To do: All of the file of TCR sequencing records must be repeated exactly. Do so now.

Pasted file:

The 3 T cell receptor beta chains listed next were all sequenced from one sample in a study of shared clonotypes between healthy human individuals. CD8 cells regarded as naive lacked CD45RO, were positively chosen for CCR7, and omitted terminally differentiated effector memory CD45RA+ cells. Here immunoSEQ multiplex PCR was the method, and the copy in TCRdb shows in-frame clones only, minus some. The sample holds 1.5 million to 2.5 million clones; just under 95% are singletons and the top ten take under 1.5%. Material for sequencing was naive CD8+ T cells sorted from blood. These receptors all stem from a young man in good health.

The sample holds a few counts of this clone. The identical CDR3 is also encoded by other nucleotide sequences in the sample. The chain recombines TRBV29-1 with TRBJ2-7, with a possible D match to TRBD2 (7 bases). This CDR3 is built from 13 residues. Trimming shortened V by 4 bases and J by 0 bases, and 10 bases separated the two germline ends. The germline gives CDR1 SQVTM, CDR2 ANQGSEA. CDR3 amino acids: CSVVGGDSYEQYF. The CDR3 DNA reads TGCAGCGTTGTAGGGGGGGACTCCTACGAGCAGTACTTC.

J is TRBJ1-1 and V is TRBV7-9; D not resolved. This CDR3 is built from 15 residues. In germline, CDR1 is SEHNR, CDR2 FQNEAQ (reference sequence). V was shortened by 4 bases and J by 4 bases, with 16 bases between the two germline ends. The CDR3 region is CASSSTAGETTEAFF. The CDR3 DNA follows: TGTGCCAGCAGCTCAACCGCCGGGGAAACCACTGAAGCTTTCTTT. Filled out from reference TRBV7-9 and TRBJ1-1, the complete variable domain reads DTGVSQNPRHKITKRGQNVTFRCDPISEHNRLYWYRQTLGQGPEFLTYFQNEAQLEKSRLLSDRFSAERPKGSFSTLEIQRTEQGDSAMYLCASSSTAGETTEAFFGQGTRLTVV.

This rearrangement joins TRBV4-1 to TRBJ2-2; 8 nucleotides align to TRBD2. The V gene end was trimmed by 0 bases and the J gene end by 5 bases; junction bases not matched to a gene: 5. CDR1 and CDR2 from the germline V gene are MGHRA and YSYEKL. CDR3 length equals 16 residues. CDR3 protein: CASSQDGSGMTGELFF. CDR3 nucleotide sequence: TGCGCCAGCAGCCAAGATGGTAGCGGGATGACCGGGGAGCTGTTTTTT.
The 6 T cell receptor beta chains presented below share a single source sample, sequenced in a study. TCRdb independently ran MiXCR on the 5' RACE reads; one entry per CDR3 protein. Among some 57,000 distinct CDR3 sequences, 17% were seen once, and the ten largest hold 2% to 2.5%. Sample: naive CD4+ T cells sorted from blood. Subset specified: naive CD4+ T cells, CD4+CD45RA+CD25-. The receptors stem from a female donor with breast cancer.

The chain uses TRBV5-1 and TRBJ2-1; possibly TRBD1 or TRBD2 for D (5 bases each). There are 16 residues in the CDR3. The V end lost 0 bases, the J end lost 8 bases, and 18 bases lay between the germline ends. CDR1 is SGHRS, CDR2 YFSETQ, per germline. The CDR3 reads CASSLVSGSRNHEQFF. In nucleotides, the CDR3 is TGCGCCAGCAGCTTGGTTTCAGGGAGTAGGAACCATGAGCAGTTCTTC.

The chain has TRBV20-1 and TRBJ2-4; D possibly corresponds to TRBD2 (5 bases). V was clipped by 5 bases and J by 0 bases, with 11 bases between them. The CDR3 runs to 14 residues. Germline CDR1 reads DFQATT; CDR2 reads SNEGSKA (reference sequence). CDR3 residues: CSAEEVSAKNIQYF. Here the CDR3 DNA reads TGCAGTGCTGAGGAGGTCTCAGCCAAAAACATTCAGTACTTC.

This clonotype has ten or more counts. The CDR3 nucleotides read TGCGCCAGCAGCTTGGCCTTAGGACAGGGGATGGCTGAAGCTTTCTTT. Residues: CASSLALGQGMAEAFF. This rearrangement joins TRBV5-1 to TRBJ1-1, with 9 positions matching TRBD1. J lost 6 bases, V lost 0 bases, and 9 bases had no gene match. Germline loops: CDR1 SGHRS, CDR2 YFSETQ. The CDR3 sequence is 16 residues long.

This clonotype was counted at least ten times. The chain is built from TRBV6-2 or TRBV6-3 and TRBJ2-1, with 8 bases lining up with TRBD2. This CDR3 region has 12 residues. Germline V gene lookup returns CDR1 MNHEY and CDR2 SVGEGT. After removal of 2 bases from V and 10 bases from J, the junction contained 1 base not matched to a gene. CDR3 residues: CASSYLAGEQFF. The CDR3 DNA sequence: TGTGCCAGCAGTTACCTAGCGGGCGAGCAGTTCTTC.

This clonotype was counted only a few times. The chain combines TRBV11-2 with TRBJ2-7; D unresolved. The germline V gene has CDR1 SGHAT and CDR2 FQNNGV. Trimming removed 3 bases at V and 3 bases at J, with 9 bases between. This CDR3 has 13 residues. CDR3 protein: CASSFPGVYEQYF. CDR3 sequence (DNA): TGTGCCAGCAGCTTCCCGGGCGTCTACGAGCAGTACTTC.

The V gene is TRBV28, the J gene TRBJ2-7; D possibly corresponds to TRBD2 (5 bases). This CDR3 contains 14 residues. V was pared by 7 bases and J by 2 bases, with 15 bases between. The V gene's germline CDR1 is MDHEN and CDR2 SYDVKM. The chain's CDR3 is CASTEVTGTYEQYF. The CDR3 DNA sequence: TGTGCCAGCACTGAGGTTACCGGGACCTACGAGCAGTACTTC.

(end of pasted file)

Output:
The 3 T cell receptor beta chains listed next were all sequenced from one sample in a study of shared clonotypes between healthy human individuals. CD8 cells regarded as naive lacked CD45RO, were positively chosen for CCR7, and omitted terminally differentiated effector memory CD45RA+ cells. Here immunoSEQ multiplex PCR was the method, and the copy in TCRdb shows in-frame clones only, minus some. The sample holds 1.5 million to 2.5 million clones; just under 95% are singletons and the top ten take under 1.5%. Material for sequencing was naive CD8+ T cells sorted from blood. These receptors all stem from a young man in good health.

The sample holds a few counts of this clone. The identical CDR3 is also encoded by other nucleotide sequences in the sample. The chain recombines TRBV29-1 with TRBJ2-7, with a possible D match to TRBD2 (7 bases). This CDR3 is built from 13 residues. Trimming shortened V by 4 bases and J by 0 bases, and 10 bases separated the two germline ends. The germline gives CDR1 SQVTM, CDR2 ANQGSEA. CDR3 amino acids: CSVVGGDSYEQYF. The CDR3 DNA reads TGCAGCGTTGTAGGGGGGGACTCCTACGAGCAGTACTTC.

J is TRBJ1-1 and V is TRBV7-9; D not resolved. This CDR3 is built from 15 residues. In germline, CDR1 is SEHNR, CDR2 FQNEAQ (reference sequence). V was shortened by 4 bases and J by 4 bases, with 16 bases between the two germline ends. The CDR3 region is CASSSTAGETTEAFF. The CDR3 DNA follows: TGTGCCAGCAGCTCAACCGCCGGGGAAACCACTGAAGCTTTCTTT. Filled out from reference TRBV7-9 and TRBJ1-1, the complete variable domain reads DTGVSQNPRHKITKRGQNVTFRCDPISEHNRLYWYRQTLGQGPEFLTYFQNEAQLEKSRLLSDRFSAERPKGSFSTLEIQRTEQGDSAMYLCASSSTAGETTEAFFGQGTRLTVV.

This rearrangement joins TRBV4-1 to TRBJ2-2; 8 nucleotides align to TRBD2. The V gene end was trimmed by 0 bases and the J gene end by 5 bases; junction bases not matched to a gene: 5. CDR1 and CDR2 from the germline V gene are MGHRA and YSYEKL. CDR3 length equals 16 residues. CDR3 protein: CASSQDGSGMTGELFF. CDR3 nucleotide sequence: TGCGCCAGCAGCCAAGATGGTAGCGGGATGACCGGGGAGCTGTTTTTT.
The 6 T cell receptor beta chains presented below share a single source sample, sequenced in a study. TCRdb independently ran MiXCR on the 5' RACE reads; one entry per CDR3 protein. Among some 57,000 distinct CDR3 sequences, 17% were seen once, and the ten largest hold 2% to 2.5%. Sample: naive CD4+ T cells sorted from blood. Subset specified: naive CD4+ T cells, CD4+CD45RA+CD25-. The receptors stem from a female donor with breast cancer.

The chain uses TRBV5-1 and TRBJ2-1; possibly TRBD1 or TRBD2 for D (5 bases each). There are 16 residues in the CDR3. The V end lost 0 bases, the J end lost 8 bases, and 18 bases lay between the germline ends. CDR1 is SGHRS, CDR2 YFSETQ, per germline. The CDR3 reads CASSLVSGSRNHEQFF. In nucleotides, the CDR3 is TGCGCCAGCAGCTTGGTTTCAGGGAGTAGGAACCATGAGCAGTTCTTC.

The chain has TRBV20-1 and TRBJ2-4; D possibly corresponds to TRBD2 (5 bases). V was clipped by 5 bases and J by 0 bases, with 11 bases between them. The CDR3 runs to 14 residues. Germline CDR1 reads DFQATT; CDR2 reads SNEGSKA (reference sequence). CDR3 residues: CSAEEVSAKNIQYF. Here the CDR3 DNA reads TGCAGTGCTGAGGAGGTCTCAGCCAAAAACATTCAGTACTTC.

This clonotype has ten or more counts. The CDR3 nucleotides read TGCGCCAGCAGCTTGGCCTTAGGACAGGGGATGGCTGAAGCTTTCTTT. Residues: CASSLALGQGMAEAFF. This rearrangement joins TRBV5-1 to TRBJ1-1, with 9 positions matching TRBD1. J lost 6 bases, V lost 0 bases, and 9 bases had no gene match. Germline loops: CDR1 SGHRS, CDR2 YFSETQ. The CDR3 sequence is 16 residues long.

This clonotype was counted at least ten times. The chain is built from TRBV6-2 or TRBV6-3 and TRBJ2-1, with 8 bases lining up with TRBD2. This CDR3 region has 12 residues. Germline V gene lookup returns CDR1 MNHEY and CDR2 SVGEGT. After removal of 2 bases from V and 10 bases from J, the junction contained 1 base not matched to a gene. CDR3 residues: CASSYLAGEQFF. The CDR3 DNA sequence: TGTGCCAGCAGTTACCTAGCGGGCGAGCAGTTCTTC.

This clonotype was counted only a few times. The chain combines TRBV11-2 with TRBJ2-7; D unresolved. The germline V gene has CDR1 SGHAT and CDR2 FQNNGV. Trimming removed 3 bases at V and 3 bases at J, with 9 bases between. This CDR3 has 13 residues. CDR3 protein: CASSFPGVYEQYF. CDR3 sequence (DNA): TGTGCCAGCAGCTTCCCGGGCGTCTACGAGCAGTACTTC.

The V gene is TRBV28, the J gene TRBJ2-7; D possibly corresponds to TRBD2 (5 bases). This CDR3 contains 14 residues. V was pared by 7 bases and J by 2 bases, with 15 bases between. The V gene's germline CDR1 is MDHEN and CDR2 SYDVKM. The chain's CDR3 is CASTEVTGTYEQYF. The CDR3 DNA sequence: TGTGCCAGCACTGAGGTTACCGGGACCTACGAGCAGTACTTC.